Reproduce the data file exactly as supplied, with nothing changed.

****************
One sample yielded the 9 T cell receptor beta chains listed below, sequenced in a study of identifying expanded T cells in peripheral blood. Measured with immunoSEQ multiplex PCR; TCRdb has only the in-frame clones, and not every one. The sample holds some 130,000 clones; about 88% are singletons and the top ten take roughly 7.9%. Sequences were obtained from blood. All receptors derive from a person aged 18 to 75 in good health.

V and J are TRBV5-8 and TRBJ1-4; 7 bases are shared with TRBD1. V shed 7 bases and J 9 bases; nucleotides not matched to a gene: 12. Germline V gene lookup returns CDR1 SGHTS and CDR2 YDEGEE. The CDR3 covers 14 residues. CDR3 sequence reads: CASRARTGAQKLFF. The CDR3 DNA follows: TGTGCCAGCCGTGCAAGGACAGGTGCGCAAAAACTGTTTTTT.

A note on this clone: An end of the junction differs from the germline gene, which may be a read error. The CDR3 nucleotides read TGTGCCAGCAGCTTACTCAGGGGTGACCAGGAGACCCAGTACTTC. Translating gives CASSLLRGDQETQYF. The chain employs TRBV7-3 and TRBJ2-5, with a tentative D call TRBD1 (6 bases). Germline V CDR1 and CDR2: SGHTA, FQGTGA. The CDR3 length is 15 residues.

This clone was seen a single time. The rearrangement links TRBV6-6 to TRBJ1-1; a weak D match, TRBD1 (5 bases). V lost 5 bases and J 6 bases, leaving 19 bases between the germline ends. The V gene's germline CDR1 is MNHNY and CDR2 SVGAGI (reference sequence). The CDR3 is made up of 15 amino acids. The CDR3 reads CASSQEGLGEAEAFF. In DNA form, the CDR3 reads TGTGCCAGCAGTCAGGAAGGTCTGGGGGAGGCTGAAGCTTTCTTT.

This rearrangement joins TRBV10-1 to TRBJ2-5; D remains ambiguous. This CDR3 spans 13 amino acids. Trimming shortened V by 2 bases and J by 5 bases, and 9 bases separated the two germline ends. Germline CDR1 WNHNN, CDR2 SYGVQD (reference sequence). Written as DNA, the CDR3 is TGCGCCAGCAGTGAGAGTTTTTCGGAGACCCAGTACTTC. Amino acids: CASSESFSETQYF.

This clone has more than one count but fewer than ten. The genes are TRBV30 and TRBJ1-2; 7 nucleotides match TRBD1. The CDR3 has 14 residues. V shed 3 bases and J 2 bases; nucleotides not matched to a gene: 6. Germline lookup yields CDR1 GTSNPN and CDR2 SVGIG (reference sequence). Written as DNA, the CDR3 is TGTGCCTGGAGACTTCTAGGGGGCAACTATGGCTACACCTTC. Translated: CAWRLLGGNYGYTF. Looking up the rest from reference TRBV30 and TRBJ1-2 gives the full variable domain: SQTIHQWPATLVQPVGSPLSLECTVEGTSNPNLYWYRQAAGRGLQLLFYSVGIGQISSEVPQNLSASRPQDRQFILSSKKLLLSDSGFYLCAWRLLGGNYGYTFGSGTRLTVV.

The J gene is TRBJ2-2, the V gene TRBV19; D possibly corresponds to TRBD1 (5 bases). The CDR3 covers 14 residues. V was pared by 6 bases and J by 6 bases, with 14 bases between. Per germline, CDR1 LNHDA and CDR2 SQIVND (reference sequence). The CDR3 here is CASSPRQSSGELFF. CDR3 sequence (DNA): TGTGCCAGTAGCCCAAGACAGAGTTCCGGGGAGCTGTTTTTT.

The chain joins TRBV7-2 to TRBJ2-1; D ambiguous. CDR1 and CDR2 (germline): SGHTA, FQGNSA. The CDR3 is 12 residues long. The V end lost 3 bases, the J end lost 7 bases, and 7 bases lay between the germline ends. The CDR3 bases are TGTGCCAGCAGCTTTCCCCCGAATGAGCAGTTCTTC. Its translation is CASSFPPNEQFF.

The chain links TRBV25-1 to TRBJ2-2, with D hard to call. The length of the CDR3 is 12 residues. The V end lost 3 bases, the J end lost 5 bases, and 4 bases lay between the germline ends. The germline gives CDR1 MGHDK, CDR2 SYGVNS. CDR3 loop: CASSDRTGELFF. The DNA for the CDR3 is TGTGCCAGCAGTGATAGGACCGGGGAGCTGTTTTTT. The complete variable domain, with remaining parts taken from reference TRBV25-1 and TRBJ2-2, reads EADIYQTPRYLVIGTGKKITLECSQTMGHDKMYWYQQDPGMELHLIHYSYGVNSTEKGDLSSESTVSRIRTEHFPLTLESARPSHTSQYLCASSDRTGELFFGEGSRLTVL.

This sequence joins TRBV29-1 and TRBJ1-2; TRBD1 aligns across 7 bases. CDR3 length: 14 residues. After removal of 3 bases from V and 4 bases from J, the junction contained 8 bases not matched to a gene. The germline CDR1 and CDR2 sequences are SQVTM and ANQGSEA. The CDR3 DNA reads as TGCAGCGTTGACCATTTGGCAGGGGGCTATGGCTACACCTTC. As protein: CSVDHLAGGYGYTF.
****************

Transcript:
One sample yielded the 9 T cell receptor beta chains listed below, sequenced in a study of identifying expanded T cells in peripheral blood. Measured with immunoSEQ multiplex PCR; TCRdb has only the in-frame clones, and not every one. The sample holds some 130,000 clones; about 88% are singletons and the top ten take roughly 7.9%. Sequences were obtained from blood. All receptors derive from a person aged 18 to 75 in good health.

V and J are TRBV5-8 and TRBJ1-4; 7 bases are shared with TRBD1. V shed 7 bases and J 9 bases; nucleotides not matched to a gene: 12. Germline V gene lookup returns CDR1 SGHTS and CDR2 YDEGEE. The CDR3 covers 14 residues. CDR3 sequence reads: CASRARTGAQKLFF. The CDR3 DNA follows: TGTGCCAGCCGTGCAAGGACAGGTGCGCAAAAACTGTTTTTT.

A note on this clone: An end of the junction differs from the germline gene, which may be a read error. The CDR3 nucleotides read TGTGCCAGCAGCTTACTCAGGGGTGACCAGGAGACCCAGTACTTC. Translating gives CASSLLRGDQETQYF. The chain employs TRBV7-3 and TRBJ2-5, with a tentative D call TRBD1 (6 bases). Germline V CDR1 and CDR2: SGHTA, FQGTGA. The CDR3 length is 15 residues.

This clone was seen a single time. The rearrangement links TRBV6-6 to TRBJ1-1; a weak D match, TRBD1 (5 bases). V lost 5 bases and J 6 bases, leaving 19 bases between the germline ends. The V gene's germline CDR1 is MNHNY and CDR2 SVGAGI (reference sequence). The CDR3 is made up of 15 amino acids. The CDR3 reads CASSQEGLGEAEAFF. In DNA form, the CDR3 reads TGTGCCAGCAGTCAGGAAGGTCTGGGGGAGGCTGAAGCTTTCTTT.

This rearrangement joins TRBV10-1 to TRBJ2-5; D remains ambiguous. This CDR3 spans 13 amino acids. Trimming shortened V by 2 bases and J by 5 bases, and 9 bases separated the two germline ends. Germline CDR1 WNHNN, CDR2 SYGVQD (reference sequence). Written as DNA, the CDR3 is TGCGCCAGCAGTGAGAGTTTTTCGGAGACCCAGTACTTC. Amino acids: CASSESFSETQYF.

This clone has more than one count but fewer than ten. The genes are TRBV30 and TRBJ1-2; 7 nucleotides match TRBD1. The CDR3 has 14 residues. V shed 3 bases and J 2 bases; nucleotides not matched to a gene: 6. Germline lookup yields CDR1 GTSNPN and CDR2 SVGIG (reference sequence). Written as DNA, the CDR3 is TGTGCCTGGAGACTTCTAGGGGGCAACTATGGCTACACCTTC. Translated: CAWRLLGGNYGYTF. Looking up the rest from reference TRBV30 and TRBJ1-2 gives the full variable domain: SQTIHQWPATLVQPVGSPLSLECTVEGTSNPNLYWYRQAAGRGLQLLFYSVGIGQISSEVPQNLSASRPQDRQFILSSKKLLLSDSGFYLCAWRLLGGNYGYTFGSGTRLTVV.

The J gene is TRBJ2-2, the V gene TRBV19; D possibly corresponds to TRBD1 (5 bases). The CDR3 covers 14 residues. V was pared by 6 bases and J by 6 bases, with 14 bases between. Per germline, CDR1 LNHDA and CDR2 SQIVND (reference sequence). The CDR3 here is CASSPRQSSGELFF. CDR3 sequence (DNA): TGTGCCAGTAGCCCAAGACAGAGTTCCGGGGAGCTGTTTTTT.

The chain joins TRBV7-2 to TRBJ2-1; D ambiguous. CDR1 and CDR2 (germline): SGHTA, FQGNSA. The CDR3 is 12 residues long. The V end lost 3 bases, the J end lost 7 bases, and 7 bases lay between the germline ends. The CDR3 bases are TGTGCCAGCAGCTTTCCCCCGAATGAGCAGTTCTTC. Its translation is CASSFPPNEQFF.

The chain links TRBV25-1 to TRBJ2-2, with D hard to call. The length of the CDR3 is 12 residues. The V end lost 3 bases, the J end lost 5 bases, and 4 bases lay between the germline ends. The germline gives CDR1 MGHDK, CDR2 SYGVNS. CDR3 loop: CASSDRTGELFF. The DNA for the CDR3 is TGTGCCAGCAGTGATAGGACCGGGGAGCTGTTTTTT. The complete variable domain, with remaining parts taken from reference TRBV25-1 and TRBJ2-2, reads EADIYQTPRYLVIGTGKKITLECSQTMGHDKMYWYQQDPGMELHLIHYSYGVNSTEKGDLSSESTVSRIRTEHFPLTLESARPSHTSQYLCASSDRTGELFFGEGSRLTVL.

This sequence joins TRBV29-1 and TRBJ1-2; TRBD1 aligns across 7 bases. CDR3 length: 14 residues. After removal of 3 bases from V and 4 bases from J, the junction contained 8 bases not matched to a gene. The germline CDR1 and CDR2 sequences are SQVTM and ANQGSEA. The CDR3 DNA reads as TGCAGCGTTGACCATTTGGCAGGGGGCTATGGCTACACCTTC. As protein: CSVDHLAGGYGYTF.